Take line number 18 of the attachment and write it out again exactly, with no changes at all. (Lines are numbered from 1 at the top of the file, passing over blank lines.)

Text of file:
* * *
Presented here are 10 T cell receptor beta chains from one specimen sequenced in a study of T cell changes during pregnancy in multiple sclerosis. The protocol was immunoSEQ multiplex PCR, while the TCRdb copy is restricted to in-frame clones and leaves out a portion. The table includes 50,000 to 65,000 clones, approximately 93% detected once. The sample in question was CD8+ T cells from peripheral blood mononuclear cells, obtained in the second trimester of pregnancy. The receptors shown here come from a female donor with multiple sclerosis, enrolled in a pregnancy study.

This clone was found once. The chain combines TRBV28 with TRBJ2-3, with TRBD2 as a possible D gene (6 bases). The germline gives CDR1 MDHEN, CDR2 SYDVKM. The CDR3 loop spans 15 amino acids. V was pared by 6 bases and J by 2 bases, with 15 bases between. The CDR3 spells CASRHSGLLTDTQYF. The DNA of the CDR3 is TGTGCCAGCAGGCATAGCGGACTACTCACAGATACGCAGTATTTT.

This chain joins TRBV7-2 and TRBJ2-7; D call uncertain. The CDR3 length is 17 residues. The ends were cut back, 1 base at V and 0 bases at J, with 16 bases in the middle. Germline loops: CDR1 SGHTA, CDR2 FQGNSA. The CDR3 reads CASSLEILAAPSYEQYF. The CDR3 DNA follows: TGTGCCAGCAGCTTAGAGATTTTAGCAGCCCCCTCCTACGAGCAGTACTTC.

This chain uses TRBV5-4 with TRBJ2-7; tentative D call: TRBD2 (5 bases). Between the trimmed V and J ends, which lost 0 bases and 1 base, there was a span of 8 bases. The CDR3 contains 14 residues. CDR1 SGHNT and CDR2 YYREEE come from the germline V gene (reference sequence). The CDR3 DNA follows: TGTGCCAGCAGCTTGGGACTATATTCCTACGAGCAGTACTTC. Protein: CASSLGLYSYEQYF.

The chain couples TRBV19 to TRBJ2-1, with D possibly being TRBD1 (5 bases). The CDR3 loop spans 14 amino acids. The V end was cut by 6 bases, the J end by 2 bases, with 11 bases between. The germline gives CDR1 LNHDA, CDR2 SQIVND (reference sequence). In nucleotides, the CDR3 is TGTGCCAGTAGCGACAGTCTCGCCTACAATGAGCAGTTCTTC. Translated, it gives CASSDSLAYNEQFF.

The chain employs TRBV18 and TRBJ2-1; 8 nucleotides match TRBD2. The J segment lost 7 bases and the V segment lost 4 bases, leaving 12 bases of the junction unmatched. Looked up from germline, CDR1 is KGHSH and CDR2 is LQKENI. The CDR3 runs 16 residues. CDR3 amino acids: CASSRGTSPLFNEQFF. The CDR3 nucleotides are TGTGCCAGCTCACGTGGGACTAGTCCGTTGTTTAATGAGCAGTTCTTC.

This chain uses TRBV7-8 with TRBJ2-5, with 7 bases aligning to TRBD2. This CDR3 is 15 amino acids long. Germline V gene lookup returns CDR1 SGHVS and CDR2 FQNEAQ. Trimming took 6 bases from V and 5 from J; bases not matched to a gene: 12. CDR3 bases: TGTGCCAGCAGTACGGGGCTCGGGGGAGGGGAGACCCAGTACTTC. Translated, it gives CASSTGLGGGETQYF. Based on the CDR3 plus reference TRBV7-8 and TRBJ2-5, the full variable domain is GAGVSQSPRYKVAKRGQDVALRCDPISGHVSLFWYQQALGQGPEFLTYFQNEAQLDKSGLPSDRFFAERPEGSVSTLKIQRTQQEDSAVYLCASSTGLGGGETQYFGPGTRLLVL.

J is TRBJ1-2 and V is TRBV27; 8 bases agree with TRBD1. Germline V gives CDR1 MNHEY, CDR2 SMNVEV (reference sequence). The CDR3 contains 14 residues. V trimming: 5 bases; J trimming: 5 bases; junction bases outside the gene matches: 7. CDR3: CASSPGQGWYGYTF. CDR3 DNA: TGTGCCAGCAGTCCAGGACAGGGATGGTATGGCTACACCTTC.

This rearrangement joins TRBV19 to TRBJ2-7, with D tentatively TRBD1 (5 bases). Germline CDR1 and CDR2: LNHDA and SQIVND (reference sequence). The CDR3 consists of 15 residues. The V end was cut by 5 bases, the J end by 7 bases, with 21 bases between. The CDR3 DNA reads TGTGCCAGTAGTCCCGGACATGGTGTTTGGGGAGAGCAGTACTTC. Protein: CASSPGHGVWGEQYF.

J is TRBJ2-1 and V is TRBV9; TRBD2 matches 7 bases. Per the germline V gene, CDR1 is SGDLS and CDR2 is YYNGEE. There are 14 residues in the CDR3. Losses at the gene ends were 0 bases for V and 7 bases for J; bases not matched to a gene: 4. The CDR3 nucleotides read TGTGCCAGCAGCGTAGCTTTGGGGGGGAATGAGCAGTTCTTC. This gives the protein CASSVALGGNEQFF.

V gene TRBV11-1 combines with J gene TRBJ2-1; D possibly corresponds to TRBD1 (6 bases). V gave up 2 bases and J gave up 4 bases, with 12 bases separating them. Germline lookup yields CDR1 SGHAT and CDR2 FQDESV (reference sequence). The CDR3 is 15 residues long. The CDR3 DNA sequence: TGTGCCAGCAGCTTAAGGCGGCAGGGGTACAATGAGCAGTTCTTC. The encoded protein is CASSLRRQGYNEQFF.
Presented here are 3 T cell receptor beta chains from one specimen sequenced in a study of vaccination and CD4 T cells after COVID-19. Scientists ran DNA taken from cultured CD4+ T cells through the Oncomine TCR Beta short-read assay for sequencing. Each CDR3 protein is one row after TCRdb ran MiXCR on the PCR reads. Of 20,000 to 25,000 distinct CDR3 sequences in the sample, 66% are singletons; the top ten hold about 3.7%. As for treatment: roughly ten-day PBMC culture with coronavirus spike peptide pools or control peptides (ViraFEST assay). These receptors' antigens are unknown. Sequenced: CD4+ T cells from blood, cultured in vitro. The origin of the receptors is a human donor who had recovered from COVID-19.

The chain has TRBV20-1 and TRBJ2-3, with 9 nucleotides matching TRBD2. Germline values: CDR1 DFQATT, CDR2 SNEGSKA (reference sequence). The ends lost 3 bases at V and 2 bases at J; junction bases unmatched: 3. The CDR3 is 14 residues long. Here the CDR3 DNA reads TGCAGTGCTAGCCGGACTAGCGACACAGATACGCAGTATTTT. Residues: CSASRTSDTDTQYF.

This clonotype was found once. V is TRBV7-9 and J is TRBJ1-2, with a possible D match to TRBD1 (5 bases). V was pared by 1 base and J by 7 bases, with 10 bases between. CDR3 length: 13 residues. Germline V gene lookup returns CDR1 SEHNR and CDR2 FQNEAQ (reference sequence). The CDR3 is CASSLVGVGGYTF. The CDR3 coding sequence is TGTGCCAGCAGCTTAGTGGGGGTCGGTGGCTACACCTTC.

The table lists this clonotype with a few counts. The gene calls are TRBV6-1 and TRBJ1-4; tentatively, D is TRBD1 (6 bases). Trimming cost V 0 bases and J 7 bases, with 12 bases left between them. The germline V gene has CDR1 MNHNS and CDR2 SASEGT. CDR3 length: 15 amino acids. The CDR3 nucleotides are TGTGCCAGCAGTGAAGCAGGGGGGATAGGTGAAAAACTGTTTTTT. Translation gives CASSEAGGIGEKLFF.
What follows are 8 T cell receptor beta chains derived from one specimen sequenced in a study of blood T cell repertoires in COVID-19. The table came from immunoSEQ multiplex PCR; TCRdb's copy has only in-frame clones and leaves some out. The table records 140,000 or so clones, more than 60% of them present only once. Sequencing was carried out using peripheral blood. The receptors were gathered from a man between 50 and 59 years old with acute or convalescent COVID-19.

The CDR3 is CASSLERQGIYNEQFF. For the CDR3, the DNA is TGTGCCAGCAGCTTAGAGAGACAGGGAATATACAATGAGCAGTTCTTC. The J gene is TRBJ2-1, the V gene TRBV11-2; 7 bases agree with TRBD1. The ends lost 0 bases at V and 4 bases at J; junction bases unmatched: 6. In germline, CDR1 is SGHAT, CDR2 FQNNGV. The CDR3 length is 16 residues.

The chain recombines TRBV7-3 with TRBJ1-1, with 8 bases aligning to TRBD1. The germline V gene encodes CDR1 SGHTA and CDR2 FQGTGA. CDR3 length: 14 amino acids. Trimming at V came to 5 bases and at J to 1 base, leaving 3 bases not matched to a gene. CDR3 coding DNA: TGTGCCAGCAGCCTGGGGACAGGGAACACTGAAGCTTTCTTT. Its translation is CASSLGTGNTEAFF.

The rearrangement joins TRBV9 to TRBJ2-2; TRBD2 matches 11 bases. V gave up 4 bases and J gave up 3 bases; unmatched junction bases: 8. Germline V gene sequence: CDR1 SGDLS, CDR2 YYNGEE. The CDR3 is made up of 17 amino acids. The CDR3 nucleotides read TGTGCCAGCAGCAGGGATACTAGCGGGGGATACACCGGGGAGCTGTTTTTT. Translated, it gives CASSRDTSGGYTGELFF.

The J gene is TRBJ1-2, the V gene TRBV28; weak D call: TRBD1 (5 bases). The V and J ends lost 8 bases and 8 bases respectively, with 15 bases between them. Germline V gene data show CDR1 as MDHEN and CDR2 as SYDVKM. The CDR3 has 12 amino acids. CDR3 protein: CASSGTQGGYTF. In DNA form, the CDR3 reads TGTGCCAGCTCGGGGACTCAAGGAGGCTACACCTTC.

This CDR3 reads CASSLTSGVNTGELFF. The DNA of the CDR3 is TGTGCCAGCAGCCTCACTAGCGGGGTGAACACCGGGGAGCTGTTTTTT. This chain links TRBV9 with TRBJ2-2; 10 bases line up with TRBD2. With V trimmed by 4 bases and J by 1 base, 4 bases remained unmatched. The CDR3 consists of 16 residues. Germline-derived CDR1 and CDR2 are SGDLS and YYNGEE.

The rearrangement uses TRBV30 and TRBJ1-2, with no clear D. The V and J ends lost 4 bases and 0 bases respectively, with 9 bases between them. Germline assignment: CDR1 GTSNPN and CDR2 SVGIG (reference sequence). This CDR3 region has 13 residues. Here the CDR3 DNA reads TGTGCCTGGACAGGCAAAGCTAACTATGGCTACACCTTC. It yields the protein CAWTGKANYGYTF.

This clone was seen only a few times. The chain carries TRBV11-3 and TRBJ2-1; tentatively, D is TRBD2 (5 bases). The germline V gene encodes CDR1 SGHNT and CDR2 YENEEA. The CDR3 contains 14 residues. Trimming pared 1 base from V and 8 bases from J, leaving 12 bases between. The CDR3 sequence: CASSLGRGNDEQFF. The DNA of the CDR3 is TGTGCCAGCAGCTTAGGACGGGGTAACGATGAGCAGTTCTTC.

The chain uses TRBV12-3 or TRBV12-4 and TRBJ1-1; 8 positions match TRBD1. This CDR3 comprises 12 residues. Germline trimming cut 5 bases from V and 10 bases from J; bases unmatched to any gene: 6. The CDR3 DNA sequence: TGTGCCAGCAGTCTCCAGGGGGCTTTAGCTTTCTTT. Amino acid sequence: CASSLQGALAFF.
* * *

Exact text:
The chain recombines TRBV7-3 with TRBJ1-1, with 8 bases aligning to TRBD1. The germline V gene encodes CDR1 SGHTA and CDR2 FQGTGA. CDR3 length: 14 amino acids. Trimming at V came to 5 bases and at J to 1 base, leaving 3 bases not matched to a gene. CDR3 coding DNA: TGTGCCAGCAGCCTGGGGACAGGGAACACTGAAGCTTTCTTT. Its translation is CASSLGTGNTEAFF.